Understanding mindfulness: Current epistemological, methodological, and ethical issues

Gerald Virtbauer, Sarah Shaw

Abstract


This paper reflects on current discussions about the meeting of Buddhism and Western psychology in the field of mindfulness from the perspective of Buddhist psychology (BP). The epistemology and methodology of BP and Western clinical psychology differ significantly. The first-person Buddhist and the third-person scientific approaches to understanding and evidencing mindfulness appear to be irreconcilable. However, BP and Buddhist ethics provide frameworks with which contemporary scientific research can be scrutinised. Such scrutiny can provide new perspectives on psychological and ethical shortcomings of modern Western scientific epistemology and methodology. BP is the foundation for the Western science of mindfulness. It is argued that BP could play a more important role in the training of scientists in mindfulness. By bridging Buddhist and Western psychology in the science of mindfulness, it appears to be possible to initiate critical psychological and ethical reflection of how modern Western science approaches, constructs, and conditions the world and its inhabitants. Such reflection, and consequent mindful scientific changes, could be of invaluable use in reducing the suffering of sentient beings in this world.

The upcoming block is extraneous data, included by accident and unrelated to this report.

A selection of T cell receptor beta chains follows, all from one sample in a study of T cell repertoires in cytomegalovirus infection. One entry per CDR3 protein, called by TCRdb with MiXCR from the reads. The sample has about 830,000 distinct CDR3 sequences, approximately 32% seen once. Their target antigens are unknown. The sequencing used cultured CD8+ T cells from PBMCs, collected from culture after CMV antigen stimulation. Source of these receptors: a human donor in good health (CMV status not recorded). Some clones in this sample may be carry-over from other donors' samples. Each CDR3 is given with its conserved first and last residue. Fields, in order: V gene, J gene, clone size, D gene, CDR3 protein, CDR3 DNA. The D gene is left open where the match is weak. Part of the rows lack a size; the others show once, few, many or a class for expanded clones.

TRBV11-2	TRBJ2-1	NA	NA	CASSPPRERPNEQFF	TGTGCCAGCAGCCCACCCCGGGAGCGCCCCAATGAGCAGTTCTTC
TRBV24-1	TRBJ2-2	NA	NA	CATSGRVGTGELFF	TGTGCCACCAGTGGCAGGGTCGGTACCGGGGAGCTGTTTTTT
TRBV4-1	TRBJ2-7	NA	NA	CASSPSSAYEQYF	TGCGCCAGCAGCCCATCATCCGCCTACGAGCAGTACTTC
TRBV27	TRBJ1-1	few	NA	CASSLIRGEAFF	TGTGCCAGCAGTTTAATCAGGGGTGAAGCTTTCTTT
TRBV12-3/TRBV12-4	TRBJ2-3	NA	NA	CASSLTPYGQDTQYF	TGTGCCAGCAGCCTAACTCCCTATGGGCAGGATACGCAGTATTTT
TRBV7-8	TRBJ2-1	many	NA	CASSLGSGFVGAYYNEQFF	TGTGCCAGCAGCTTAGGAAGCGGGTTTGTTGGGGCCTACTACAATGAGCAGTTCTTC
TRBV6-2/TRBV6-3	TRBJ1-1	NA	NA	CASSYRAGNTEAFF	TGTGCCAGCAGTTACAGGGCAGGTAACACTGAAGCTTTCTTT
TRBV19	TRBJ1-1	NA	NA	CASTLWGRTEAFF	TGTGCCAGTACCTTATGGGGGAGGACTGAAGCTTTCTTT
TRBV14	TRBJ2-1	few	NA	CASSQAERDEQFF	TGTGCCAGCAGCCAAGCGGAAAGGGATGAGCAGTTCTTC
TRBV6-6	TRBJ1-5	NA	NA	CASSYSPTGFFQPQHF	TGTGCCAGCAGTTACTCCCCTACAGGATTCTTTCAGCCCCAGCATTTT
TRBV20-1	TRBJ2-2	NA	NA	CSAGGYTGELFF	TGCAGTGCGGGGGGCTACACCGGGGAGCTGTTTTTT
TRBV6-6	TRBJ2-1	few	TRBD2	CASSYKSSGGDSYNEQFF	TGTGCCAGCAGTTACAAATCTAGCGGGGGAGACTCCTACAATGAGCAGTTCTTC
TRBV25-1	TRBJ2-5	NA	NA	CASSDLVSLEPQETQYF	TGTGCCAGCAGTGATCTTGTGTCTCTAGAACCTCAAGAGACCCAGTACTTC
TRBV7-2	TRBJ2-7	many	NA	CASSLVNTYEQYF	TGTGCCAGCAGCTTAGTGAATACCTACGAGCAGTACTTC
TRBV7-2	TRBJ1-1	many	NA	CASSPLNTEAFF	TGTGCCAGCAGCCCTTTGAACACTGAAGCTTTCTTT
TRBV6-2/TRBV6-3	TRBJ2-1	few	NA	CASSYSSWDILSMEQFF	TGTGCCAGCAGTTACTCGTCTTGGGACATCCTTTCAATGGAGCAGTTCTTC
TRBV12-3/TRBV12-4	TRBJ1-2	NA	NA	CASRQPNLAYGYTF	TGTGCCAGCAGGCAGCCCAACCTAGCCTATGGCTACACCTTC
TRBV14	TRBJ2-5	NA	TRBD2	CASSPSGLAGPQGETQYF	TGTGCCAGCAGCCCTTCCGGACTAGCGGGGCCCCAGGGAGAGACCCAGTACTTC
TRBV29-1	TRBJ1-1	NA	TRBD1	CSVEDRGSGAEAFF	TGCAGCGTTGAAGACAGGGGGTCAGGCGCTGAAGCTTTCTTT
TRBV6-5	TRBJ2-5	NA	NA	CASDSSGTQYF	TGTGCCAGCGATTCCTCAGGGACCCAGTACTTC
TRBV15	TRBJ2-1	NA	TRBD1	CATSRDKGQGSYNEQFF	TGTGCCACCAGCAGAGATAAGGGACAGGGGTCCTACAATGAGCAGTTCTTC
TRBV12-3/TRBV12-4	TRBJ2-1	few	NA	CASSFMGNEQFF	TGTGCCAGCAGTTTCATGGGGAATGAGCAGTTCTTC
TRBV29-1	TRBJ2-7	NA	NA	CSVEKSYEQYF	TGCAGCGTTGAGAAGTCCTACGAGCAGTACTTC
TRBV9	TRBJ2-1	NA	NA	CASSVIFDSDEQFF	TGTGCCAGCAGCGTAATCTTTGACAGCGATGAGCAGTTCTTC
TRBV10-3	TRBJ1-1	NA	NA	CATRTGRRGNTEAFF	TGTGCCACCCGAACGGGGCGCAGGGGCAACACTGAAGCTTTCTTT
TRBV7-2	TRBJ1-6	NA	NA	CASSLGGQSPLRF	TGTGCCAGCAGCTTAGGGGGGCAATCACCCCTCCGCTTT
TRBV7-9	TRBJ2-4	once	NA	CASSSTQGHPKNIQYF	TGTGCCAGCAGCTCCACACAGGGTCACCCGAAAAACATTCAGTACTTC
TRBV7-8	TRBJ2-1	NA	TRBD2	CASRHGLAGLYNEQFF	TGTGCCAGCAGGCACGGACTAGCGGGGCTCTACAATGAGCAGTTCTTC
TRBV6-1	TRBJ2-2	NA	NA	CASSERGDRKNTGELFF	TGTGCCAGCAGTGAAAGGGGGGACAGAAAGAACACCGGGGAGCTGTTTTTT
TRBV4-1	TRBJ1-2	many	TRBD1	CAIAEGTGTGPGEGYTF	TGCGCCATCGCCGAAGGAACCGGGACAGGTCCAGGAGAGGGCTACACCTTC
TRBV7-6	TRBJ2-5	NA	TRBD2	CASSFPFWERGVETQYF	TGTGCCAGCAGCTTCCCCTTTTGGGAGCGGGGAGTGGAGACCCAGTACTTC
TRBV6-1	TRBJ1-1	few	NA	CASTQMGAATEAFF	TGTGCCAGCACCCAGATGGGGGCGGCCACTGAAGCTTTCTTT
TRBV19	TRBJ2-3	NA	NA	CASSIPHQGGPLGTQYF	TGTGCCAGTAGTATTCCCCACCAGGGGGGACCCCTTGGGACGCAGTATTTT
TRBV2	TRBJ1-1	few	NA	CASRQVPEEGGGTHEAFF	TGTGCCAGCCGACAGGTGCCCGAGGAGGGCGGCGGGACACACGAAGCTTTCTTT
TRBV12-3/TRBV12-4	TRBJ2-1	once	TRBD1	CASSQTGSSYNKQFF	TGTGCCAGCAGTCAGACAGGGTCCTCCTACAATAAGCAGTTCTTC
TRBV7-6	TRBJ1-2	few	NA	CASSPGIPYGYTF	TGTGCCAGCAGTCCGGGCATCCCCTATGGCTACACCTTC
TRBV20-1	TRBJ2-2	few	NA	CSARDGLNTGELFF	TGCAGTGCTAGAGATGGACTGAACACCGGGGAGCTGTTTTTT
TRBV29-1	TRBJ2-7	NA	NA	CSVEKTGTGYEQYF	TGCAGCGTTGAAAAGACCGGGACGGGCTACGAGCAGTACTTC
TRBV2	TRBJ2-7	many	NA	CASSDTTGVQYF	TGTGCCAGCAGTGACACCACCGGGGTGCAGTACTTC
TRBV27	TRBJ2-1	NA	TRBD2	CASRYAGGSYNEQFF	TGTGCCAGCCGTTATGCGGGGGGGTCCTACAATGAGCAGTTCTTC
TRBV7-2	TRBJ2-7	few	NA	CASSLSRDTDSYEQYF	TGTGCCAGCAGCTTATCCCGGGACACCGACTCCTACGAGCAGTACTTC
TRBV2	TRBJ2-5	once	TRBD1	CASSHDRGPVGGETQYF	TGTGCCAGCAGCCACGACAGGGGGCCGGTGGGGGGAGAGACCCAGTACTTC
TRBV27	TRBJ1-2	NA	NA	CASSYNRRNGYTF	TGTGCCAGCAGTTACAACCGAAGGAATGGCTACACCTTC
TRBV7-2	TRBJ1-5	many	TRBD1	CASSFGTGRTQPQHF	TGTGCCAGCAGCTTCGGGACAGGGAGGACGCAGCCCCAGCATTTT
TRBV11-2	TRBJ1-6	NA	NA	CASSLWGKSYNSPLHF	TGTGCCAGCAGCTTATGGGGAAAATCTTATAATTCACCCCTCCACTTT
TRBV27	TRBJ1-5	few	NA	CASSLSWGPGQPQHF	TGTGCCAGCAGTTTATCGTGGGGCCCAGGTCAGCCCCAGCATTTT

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DOI: 10.15135/2017.5.2.22-49

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